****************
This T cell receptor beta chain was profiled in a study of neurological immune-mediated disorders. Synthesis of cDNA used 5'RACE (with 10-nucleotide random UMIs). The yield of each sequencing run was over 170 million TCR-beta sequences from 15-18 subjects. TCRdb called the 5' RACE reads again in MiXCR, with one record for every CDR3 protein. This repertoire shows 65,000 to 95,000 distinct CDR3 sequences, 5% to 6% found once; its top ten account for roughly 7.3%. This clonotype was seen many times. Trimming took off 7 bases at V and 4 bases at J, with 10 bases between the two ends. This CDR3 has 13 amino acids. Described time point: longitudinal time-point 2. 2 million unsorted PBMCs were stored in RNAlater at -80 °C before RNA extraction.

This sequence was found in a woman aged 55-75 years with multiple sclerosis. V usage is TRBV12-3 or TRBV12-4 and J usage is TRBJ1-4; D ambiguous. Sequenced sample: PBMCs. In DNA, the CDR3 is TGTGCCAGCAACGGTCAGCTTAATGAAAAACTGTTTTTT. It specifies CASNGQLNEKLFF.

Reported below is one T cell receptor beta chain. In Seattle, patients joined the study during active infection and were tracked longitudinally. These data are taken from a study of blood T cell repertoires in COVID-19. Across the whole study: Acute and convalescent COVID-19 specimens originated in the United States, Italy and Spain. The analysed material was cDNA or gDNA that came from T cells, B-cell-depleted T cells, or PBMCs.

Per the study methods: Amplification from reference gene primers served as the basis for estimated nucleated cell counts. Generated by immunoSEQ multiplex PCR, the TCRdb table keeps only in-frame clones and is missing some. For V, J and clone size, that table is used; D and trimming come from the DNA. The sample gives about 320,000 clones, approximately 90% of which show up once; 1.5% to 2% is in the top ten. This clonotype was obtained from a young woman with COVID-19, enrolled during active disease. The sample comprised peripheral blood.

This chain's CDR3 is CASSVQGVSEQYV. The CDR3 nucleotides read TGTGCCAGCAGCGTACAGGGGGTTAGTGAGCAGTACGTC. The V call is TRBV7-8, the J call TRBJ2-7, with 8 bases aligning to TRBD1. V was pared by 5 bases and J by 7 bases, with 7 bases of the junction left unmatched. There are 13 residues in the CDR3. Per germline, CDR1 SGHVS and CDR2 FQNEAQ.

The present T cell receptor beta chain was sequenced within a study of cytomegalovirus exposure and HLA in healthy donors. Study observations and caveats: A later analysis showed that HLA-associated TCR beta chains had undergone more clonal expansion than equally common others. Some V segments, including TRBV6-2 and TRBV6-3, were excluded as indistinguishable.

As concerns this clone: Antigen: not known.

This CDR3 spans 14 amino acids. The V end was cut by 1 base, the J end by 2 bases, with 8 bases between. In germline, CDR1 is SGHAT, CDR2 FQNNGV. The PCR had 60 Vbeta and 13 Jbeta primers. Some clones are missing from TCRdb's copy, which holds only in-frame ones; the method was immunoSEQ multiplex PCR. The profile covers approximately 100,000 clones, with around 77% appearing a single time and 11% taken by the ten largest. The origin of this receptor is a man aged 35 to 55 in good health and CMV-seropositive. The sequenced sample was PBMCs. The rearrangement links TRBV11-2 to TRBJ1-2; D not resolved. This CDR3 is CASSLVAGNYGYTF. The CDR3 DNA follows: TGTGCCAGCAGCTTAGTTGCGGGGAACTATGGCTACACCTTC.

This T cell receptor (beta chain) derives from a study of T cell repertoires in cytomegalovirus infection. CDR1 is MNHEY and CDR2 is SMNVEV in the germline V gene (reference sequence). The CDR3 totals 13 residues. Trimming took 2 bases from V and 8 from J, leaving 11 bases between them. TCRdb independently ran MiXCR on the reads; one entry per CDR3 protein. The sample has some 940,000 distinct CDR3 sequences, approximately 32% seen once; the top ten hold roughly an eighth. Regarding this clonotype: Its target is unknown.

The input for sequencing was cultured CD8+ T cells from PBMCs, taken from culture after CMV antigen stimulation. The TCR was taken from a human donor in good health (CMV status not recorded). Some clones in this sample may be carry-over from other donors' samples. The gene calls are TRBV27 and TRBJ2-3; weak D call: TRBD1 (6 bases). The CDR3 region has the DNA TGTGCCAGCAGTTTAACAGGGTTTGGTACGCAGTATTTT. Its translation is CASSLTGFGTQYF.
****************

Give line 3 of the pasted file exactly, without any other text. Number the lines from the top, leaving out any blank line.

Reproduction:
Reported below is one T cell receptor beta chain. In Seattle, patients joined the study during active infection and were tracked longitudinally. These data are taken from a study of blood T cell repertoires in COVID-19. Across the whole study: Acute and convalescent COVID-19 specimens originated in the United States, Italy and Spain. The analysed material was cDNA or gDNA that came from T cells, B-cell-depleted T cells, or PBMCs.